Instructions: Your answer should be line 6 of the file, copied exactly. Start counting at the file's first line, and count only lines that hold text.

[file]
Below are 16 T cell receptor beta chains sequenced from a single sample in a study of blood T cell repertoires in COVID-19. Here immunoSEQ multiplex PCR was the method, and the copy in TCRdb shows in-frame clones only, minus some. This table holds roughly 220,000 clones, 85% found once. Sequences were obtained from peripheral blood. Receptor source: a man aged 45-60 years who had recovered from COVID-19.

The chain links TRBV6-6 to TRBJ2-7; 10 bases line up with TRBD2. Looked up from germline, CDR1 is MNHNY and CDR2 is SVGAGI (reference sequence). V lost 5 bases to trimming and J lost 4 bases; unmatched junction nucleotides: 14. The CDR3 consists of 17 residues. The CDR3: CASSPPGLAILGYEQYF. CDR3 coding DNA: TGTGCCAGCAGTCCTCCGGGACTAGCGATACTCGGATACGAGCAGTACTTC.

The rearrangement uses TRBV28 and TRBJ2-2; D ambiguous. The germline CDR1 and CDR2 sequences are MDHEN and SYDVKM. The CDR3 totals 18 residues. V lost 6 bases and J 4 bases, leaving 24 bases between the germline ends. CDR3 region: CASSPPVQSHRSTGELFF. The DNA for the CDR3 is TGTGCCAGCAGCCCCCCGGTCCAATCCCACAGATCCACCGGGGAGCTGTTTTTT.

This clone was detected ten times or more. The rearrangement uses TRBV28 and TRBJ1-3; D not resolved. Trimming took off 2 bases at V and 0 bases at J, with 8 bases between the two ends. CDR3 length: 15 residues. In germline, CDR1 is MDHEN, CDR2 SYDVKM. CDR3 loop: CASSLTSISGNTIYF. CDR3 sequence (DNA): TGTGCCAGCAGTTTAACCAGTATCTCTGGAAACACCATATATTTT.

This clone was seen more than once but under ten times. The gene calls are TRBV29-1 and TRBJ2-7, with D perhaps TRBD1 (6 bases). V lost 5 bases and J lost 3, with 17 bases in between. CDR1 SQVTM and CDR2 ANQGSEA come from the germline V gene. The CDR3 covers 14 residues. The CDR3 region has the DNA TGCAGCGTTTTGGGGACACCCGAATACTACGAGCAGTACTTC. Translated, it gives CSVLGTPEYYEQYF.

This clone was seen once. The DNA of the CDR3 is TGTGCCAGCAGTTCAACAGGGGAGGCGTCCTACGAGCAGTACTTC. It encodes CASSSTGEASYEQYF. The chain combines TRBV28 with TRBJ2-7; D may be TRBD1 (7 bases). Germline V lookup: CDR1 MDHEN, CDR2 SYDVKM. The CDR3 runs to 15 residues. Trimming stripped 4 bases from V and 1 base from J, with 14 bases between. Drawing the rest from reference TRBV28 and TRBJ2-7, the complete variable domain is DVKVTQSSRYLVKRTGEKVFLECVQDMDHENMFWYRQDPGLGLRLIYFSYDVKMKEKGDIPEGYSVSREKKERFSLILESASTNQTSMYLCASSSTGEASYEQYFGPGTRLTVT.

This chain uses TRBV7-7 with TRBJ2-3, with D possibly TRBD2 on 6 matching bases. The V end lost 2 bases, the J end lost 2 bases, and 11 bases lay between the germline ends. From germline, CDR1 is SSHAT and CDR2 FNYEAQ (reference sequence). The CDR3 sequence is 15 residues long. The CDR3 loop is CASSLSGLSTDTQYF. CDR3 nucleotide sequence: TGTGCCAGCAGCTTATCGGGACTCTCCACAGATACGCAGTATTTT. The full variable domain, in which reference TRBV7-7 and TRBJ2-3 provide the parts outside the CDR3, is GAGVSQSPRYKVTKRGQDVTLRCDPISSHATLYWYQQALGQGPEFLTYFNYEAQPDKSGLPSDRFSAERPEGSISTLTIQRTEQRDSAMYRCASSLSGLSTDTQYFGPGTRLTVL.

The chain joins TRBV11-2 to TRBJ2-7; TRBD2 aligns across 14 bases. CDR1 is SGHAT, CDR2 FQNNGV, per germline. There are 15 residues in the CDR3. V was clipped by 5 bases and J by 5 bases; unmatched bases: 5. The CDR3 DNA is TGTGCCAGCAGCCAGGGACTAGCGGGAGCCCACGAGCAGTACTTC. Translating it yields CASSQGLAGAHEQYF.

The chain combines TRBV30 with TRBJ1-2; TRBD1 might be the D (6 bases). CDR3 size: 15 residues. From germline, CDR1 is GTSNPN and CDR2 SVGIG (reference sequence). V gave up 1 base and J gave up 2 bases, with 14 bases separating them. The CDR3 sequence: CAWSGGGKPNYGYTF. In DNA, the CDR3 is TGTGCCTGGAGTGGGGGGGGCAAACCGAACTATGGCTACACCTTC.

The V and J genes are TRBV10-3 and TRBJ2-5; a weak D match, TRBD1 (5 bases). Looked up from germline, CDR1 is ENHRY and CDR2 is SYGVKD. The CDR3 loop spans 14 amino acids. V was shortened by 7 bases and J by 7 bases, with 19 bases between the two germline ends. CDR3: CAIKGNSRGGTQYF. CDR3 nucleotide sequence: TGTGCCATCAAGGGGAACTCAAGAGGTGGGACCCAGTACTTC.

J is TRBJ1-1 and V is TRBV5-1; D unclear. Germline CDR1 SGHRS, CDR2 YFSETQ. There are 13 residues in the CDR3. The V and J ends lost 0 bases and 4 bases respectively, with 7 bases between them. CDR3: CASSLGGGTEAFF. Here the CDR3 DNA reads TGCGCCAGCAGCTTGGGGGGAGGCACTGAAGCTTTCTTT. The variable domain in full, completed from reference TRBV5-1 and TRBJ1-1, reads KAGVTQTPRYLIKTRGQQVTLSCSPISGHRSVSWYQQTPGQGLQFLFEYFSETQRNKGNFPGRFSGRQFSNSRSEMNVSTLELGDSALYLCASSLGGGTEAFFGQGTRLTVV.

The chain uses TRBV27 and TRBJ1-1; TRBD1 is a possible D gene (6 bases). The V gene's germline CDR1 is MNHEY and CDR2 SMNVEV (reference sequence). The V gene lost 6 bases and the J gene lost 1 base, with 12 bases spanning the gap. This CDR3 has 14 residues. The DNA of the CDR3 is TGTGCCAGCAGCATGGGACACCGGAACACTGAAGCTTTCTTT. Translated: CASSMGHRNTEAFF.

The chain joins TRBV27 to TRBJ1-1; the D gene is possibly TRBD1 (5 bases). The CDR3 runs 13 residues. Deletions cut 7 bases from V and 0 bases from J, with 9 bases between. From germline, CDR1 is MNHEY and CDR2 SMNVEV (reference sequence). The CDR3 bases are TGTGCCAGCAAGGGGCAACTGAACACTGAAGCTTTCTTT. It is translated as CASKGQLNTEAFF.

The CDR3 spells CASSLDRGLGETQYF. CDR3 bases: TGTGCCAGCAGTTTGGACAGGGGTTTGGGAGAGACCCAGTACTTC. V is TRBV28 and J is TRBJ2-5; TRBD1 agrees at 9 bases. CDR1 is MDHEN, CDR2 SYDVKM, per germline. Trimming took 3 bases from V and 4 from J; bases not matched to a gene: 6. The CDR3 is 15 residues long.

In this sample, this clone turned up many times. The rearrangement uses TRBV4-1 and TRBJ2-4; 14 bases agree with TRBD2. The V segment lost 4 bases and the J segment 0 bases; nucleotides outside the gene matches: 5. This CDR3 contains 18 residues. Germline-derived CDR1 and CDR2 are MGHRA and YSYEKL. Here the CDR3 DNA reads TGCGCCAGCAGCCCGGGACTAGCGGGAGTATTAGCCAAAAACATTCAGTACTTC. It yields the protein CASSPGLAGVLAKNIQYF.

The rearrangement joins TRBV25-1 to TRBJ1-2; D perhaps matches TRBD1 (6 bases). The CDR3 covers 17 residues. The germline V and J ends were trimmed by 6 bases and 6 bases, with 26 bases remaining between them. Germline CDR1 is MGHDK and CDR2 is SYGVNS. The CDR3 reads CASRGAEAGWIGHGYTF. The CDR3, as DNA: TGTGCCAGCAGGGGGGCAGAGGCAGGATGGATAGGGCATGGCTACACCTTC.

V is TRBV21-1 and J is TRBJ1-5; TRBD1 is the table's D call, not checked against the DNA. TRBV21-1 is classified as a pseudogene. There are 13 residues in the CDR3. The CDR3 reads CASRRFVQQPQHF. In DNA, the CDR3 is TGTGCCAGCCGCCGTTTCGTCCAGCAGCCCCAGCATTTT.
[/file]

This clone was seen once. The DNA of the CDR3 is TGTGCCAGCAGTTCAACAGGGGAGGCGTCCTACGAGCAGTACTTC. It encodes CASSSTGEASYEQYF. The chain combines TRBV28 with TRBJ2-7; D may be TRBD1 (7 bases). Germline V lookup: CDR1 MDHEN, CDR2 SYDVKM. The CDR3 runs to 15 residues. Trimming stripped 4 bases from V and 1 base from J, with 14 bases between. Drawing the rest from reference TRBV28 and TRBJ2-7, the complete variable domain is DVKVTQSSRYLVKRTGEKVFLECVQDMDHENMFWYRQDPGLGLRLIYFSYDVKMKEKGDIPEGYSVSREKKERFSLILESASTNQTSMYLCASSSTGEASYEQYFGPGTRLTVT.